George Howe Colt On His Brothers… and Brothers in History
Date: 5:30pm EST February 26, 2013A masterful blend of memoir and history featuring both the author’s three brothers and iconic brothers in history—the Booths, the Van Goghs, the Kelloggs, the Marx Brothers, and the Thoreaus.
Cain and Abel started it: the jealous – and in their case, fatal – rivalry between brothers. But the blood bond between male siblings is far richer and more complicated than mere rivalry. In an upcoming talk, author George Howe Colt will share the stories of famous and infamous male siblings across the centuries – and how their family dynamics shaped both individual lives and the larger course of history.
The event, sponsored by the C.V. Starr Center for the American Experience, will take place on February 26 at 5:30 p.m. in Litrenta Lecture Hall, John S. Toll Science Center, on the Washington College Campus. It is free and open to the public and will be followed by a book signing.
In his new book, Brothers: On His Brothers and Brothers in History (Scribner, 2012), Colt examines the multifaceted relationships between iconic brothers, including the Kennedys; John Wilkes and Edwin Booth; the wildly dysfunctional Marx brothers; the James boys (both the outlaws and the writers); the aeronautical Wrights, and more. In alternating chapters, Colt examines how his evolving relationships with his own brothers – close and sometimes contentious – shaped his life.
Published in November, Colt’s book has drawn widespread positive reviews. “Anyone who’s had the pleasure of reading Colt’s previous, National Book Award-nominated work, The Big House, will know his delicate, detailed, ironically self-mocking way with prose, and his lucid, affectionate fair-mindedness,” wrote the essayist Philip Lopate in The New York Times Book Review. “His skill at storytelling is such that each [story] is transformed into something fresh, dramatic, and emotionally piercing.”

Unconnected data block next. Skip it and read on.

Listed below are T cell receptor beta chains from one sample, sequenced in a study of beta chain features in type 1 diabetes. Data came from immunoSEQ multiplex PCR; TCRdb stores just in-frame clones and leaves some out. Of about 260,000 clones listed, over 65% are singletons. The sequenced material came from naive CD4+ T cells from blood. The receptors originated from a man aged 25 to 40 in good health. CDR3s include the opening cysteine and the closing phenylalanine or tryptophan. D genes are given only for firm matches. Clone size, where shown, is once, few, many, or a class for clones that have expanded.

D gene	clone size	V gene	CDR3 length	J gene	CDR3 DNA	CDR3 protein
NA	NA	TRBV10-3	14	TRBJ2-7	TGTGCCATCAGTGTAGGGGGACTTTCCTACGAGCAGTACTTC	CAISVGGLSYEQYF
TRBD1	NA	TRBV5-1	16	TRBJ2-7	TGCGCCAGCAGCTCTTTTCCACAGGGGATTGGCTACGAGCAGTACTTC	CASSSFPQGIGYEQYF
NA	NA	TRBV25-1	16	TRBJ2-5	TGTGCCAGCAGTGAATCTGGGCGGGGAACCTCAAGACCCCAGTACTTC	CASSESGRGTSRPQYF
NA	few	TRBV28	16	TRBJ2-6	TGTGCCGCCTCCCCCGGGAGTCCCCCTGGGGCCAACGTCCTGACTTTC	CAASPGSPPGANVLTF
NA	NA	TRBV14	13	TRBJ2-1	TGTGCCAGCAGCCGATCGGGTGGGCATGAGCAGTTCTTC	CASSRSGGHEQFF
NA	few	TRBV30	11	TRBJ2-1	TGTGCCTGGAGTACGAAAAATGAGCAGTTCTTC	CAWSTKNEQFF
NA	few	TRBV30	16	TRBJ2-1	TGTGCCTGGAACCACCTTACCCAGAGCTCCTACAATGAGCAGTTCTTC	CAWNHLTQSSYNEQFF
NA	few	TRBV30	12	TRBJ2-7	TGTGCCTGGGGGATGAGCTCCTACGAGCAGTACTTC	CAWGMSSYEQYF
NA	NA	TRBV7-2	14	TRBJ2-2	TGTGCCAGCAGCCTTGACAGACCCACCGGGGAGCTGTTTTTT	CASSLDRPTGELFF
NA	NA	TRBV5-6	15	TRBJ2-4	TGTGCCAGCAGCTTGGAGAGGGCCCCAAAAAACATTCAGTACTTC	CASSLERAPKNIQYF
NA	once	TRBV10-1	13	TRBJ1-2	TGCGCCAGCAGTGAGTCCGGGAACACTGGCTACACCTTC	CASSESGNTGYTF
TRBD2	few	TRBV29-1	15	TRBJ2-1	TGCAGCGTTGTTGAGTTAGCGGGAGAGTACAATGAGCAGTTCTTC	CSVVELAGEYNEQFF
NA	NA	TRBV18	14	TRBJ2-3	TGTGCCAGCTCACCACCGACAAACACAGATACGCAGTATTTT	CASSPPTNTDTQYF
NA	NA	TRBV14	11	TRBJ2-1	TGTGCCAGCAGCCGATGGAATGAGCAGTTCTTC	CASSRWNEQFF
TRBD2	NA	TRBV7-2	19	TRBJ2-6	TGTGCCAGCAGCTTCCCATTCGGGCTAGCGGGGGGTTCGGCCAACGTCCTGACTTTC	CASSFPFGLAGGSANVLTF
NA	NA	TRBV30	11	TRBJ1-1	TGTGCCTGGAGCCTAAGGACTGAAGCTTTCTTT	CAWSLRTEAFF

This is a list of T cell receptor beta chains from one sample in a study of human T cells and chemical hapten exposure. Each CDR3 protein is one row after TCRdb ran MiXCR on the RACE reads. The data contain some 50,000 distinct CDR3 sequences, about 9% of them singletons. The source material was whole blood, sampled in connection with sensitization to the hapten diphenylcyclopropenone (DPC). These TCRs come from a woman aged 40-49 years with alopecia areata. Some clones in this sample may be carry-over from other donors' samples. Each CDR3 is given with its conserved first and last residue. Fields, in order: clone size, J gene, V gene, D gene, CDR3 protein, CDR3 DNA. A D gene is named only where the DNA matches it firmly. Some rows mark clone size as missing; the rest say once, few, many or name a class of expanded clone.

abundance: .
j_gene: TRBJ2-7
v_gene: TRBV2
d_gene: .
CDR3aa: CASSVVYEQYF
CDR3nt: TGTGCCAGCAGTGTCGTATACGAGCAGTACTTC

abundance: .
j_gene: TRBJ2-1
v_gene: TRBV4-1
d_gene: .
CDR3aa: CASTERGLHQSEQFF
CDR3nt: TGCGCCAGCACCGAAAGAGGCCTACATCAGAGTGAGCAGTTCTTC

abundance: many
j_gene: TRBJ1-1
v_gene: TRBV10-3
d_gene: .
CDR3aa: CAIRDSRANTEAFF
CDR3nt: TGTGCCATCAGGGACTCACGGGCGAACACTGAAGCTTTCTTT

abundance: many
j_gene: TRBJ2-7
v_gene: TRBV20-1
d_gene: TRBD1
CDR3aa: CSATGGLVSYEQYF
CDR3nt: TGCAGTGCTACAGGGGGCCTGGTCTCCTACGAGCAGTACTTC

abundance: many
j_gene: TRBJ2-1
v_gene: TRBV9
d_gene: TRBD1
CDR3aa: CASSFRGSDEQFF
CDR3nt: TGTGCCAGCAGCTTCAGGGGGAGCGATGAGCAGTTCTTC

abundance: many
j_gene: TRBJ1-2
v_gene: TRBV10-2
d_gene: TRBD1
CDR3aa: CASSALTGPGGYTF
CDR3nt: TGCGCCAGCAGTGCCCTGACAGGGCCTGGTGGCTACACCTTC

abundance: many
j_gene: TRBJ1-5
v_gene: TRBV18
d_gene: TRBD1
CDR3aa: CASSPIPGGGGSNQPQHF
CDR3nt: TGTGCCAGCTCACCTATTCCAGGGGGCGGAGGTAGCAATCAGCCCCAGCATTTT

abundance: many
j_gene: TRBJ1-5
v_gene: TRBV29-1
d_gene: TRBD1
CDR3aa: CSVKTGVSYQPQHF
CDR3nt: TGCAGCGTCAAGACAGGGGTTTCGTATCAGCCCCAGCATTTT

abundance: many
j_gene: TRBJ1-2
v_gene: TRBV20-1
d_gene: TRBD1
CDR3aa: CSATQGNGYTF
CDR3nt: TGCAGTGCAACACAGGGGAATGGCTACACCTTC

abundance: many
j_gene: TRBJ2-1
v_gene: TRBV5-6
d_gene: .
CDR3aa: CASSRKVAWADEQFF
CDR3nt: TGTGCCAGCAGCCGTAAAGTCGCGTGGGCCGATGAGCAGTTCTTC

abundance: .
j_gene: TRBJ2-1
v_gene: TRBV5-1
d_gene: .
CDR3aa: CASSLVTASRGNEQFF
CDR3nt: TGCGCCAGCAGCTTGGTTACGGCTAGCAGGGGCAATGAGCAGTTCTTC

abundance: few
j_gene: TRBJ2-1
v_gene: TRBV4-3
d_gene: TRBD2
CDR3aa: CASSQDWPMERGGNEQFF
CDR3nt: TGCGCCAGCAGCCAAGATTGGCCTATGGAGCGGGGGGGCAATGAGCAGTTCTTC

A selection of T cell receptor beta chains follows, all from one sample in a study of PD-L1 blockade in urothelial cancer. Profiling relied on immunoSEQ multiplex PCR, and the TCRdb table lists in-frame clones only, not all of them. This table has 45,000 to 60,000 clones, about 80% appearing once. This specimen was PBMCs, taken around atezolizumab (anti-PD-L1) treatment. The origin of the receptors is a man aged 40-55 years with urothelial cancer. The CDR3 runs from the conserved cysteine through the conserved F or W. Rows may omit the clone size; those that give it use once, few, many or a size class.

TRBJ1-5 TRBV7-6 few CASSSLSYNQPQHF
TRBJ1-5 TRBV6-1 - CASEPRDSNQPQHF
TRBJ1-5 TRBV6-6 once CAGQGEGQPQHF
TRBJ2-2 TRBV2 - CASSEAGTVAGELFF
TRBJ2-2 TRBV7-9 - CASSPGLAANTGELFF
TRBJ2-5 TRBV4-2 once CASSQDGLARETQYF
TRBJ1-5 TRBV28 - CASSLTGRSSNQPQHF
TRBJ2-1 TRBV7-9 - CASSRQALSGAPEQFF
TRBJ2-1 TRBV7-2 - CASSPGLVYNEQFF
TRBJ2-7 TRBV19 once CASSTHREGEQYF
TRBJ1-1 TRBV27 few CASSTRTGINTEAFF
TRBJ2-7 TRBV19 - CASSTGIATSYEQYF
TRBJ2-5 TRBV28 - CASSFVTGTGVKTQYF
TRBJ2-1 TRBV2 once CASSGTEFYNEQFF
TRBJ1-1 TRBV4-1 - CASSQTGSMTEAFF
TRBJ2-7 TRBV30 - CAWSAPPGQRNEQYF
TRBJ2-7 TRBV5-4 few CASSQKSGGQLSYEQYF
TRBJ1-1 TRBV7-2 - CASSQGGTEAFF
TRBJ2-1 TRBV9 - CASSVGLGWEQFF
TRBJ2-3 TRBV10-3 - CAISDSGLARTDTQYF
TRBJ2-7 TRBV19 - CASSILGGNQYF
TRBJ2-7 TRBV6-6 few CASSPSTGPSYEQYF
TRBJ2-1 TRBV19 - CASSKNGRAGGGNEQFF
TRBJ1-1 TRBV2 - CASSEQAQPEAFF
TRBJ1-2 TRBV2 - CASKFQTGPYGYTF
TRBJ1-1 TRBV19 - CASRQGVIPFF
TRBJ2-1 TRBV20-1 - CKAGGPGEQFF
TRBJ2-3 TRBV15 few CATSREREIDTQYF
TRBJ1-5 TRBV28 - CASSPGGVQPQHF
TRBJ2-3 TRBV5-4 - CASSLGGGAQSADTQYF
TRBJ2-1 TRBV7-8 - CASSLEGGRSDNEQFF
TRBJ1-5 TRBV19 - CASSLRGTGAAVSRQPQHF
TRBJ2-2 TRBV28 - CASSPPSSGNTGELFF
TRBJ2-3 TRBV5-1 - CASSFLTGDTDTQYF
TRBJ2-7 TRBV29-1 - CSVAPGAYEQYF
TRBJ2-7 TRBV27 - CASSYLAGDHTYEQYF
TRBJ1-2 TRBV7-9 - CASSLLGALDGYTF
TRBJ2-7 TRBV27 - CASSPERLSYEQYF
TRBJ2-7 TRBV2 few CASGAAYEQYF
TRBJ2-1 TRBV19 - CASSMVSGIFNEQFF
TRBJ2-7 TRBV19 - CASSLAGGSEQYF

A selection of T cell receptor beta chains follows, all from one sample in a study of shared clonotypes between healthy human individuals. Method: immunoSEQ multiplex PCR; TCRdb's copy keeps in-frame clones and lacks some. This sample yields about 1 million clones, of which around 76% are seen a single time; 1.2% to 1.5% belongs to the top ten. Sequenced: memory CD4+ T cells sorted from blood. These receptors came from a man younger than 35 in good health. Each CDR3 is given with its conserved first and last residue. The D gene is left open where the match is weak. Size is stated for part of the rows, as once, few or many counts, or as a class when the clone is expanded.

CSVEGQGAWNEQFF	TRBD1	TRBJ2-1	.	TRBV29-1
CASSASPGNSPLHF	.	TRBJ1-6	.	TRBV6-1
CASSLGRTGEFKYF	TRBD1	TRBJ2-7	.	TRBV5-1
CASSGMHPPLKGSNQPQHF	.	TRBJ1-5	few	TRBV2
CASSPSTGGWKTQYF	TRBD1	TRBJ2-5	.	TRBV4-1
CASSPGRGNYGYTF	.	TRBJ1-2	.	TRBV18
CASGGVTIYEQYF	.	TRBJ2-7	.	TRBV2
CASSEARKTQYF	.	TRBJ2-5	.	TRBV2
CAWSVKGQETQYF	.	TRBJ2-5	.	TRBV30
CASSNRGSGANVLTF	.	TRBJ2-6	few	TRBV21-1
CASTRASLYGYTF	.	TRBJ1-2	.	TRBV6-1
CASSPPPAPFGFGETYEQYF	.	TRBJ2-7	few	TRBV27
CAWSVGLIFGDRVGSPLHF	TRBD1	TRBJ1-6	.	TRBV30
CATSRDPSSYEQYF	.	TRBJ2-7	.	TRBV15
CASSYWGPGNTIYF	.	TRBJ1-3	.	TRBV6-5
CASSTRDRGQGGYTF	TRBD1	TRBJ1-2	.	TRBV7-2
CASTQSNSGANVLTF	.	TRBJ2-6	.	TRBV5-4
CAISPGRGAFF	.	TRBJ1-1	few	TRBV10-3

Colt explores how Edwin Booth grew up to become the greatest actor on the 19th-century American stage while his younger brother John grew up to assassinate a president. How Will Kellogg worked for his overbearing older brother John Harvey as a subservient yes-man for two decades until he finally broke free and launched the cereal empire that outlasted all his brother’s enterprises. How Henry David Thoreau’s life was shadowed by the early death of his older brother, John, who haunted and inspired his writing. And how the Marx Brothers collaborated onscreen but competed offstage for women, money, and fame.
“Colt brilliantly conjoins history and memoir, insight and humor – not to mention Cain and Abel, Groucho and Harpo,” says Adam Goodheart, Director of the C.V. Starr Center. “Every page of this book is a pleasure.”
A former staff writer for Life magazine, George Howe Colt is the author of November of the Soul: The Enigma of Suicide (1991) and National Book Award finalist The Big House (2003), his memoir about his last summer with his family at their summer house on Cape Cod. His articles have been published in The New York Times, Civilization, and Mother Jones, among others. Colt is married to the author Anne Fadiman and lives with his family in rural Massachusetts.
The “Brothers” event is cosponsored by the American Studies Program, and the Department of Sociology and Anthropology.